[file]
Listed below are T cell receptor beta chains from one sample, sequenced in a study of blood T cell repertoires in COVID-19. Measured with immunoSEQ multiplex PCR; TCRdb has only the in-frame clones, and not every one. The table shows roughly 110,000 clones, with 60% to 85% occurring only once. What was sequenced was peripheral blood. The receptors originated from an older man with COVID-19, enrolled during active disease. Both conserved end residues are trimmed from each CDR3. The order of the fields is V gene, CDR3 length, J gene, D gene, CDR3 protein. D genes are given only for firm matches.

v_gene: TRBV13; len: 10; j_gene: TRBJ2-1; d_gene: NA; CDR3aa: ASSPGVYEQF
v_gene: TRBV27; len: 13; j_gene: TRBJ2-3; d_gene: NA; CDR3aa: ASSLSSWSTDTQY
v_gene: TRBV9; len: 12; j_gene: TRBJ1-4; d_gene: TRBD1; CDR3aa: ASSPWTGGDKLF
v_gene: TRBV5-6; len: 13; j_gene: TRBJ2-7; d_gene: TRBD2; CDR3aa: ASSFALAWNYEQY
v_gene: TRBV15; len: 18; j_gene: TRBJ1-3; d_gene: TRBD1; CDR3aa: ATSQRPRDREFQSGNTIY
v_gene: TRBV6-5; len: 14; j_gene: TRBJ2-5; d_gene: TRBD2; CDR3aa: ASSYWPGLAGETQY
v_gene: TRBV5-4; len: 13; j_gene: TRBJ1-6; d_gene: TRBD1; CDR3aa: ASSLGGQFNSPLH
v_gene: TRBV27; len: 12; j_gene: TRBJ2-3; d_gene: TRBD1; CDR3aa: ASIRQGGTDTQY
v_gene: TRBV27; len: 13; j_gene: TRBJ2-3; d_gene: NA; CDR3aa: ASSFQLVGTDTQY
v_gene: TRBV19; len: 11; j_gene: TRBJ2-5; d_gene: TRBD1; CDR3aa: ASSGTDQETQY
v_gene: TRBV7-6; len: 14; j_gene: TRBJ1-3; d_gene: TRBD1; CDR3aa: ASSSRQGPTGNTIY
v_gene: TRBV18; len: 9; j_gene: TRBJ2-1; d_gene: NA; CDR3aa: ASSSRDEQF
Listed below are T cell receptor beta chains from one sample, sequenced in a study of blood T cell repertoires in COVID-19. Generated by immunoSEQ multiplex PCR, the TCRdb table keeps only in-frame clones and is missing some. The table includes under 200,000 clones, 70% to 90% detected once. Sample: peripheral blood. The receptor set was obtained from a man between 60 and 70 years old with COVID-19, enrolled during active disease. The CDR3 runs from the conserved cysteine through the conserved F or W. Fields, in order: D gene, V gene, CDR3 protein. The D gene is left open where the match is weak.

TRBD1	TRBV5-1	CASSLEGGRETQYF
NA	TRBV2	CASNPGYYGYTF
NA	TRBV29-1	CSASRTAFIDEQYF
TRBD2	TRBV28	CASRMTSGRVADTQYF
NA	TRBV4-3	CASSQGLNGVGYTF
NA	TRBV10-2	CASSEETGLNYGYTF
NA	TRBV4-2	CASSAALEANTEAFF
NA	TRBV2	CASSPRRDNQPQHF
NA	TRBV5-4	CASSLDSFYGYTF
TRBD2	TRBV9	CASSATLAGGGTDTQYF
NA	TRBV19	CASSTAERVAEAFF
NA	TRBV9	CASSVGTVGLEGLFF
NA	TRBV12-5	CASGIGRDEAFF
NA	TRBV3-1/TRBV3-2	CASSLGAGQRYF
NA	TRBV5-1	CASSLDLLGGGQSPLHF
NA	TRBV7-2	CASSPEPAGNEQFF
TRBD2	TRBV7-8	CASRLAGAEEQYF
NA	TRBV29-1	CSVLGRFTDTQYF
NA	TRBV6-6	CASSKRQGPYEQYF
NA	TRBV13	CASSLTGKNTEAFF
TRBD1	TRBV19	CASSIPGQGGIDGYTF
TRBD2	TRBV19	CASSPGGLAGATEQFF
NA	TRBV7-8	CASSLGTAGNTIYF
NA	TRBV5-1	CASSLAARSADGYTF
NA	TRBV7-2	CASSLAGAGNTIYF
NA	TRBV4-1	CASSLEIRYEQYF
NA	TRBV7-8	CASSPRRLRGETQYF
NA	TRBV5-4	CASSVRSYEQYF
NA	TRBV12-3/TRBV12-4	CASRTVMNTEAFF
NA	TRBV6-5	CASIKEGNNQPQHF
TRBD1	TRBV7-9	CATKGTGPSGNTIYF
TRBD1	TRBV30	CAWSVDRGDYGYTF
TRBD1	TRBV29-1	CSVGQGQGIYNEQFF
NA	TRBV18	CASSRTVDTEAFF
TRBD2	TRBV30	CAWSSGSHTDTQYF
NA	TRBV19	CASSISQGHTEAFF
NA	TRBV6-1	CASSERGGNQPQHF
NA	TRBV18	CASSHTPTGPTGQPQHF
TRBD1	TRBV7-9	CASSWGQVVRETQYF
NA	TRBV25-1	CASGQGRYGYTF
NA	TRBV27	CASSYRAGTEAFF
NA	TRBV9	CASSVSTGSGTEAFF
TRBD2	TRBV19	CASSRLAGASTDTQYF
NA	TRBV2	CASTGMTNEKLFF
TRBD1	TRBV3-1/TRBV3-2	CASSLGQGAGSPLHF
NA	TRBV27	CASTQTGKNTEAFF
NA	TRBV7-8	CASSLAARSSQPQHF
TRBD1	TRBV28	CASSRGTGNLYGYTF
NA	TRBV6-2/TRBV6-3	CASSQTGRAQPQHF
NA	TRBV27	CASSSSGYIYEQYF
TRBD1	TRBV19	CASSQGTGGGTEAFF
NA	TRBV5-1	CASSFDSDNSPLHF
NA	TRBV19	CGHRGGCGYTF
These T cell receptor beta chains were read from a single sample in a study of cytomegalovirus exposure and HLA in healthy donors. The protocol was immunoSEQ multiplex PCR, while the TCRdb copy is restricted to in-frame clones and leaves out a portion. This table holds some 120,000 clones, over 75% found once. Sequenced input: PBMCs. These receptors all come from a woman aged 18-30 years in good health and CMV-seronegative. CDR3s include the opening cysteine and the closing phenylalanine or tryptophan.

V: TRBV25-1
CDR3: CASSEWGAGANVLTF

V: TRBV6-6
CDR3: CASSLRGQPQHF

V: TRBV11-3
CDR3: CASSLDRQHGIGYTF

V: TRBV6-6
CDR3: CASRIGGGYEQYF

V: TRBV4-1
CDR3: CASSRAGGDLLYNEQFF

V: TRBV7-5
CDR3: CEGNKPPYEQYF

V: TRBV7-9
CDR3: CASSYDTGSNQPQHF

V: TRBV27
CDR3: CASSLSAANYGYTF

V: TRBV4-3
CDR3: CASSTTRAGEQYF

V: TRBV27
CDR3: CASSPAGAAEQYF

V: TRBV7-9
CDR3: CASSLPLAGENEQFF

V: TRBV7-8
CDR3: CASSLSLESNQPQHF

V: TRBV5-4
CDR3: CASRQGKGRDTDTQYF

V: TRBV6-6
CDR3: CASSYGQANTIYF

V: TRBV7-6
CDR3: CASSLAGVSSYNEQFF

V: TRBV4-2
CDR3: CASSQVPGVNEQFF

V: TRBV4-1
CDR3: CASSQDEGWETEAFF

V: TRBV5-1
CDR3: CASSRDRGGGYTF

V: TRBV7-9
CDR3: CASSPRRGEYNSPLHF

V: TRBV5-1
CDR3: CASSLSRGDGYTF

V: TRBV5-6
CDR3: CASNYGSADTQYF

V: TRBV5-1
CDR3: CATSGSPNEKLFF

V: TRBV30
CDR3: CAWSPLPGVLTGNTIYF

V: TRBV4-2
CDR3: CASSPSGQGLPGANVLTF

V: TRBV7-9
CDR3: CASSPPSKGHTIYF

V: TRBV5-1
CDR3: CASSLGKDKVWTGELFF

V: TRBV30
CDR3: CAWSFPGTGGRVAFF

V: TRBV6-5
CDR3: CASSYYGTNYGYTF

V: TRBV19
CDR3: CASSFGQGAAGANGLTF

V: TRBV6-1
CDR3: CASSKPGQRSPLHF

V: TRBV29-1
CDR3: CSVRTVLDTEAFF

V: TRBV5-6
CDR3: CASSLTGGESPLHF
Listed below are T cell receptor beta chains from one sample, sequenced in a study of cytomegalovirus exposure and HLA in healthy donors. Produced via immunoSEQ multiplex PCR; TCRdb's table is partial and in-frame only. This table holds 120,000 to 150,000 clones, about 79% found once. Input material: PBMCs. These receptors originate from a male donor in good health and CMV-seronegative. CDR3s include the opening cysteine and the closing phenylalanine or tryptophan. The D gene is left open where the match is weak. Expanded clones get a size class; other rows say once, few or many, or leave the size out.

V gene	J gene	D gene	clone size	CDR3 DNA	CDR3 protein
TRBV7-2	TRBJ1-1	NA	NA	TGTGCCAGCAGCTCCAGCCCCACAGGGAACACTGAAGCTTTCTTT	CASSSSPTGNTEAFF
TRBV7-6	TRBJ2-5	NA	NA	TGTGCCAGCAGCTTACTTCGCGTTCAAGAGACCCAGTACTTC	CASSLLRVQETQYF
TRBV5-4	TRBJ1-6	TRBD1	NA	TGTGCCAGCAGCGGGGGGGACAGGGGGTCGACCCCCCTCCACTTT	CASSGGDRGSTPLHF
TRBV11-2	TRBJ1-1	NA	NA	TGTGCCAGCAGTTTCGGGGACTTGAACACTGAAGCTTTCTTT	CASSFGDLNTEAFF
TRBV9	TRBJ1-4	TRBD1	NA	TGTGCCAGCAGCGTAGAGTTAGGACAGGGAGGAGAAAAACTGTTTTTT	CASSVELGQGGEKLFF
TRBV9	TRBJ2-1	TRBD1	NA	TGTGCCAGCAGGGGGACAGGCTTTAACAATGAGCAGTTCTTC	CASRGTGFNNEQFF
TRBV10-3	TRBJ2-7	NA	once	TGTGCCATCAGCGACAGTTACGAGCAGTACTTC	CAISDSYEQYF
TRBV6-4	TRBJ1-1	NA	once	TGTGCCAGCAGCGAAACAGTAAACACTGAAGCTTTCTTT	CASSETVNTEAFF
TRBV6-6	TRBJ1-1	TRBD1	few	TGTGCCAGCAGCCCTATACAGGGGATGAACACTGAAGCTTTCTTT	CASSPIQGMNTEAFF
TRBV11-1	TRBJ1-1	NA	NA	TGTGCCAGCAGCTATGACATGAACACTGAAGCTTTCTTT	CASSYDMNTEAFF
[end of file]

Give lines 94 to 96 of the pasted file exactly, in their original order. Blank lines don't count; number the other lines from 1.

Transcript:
CDR3: CASRQGKGRDTDTQYF

V: TRBV6-6
CDR3: CASSYGQANTIYF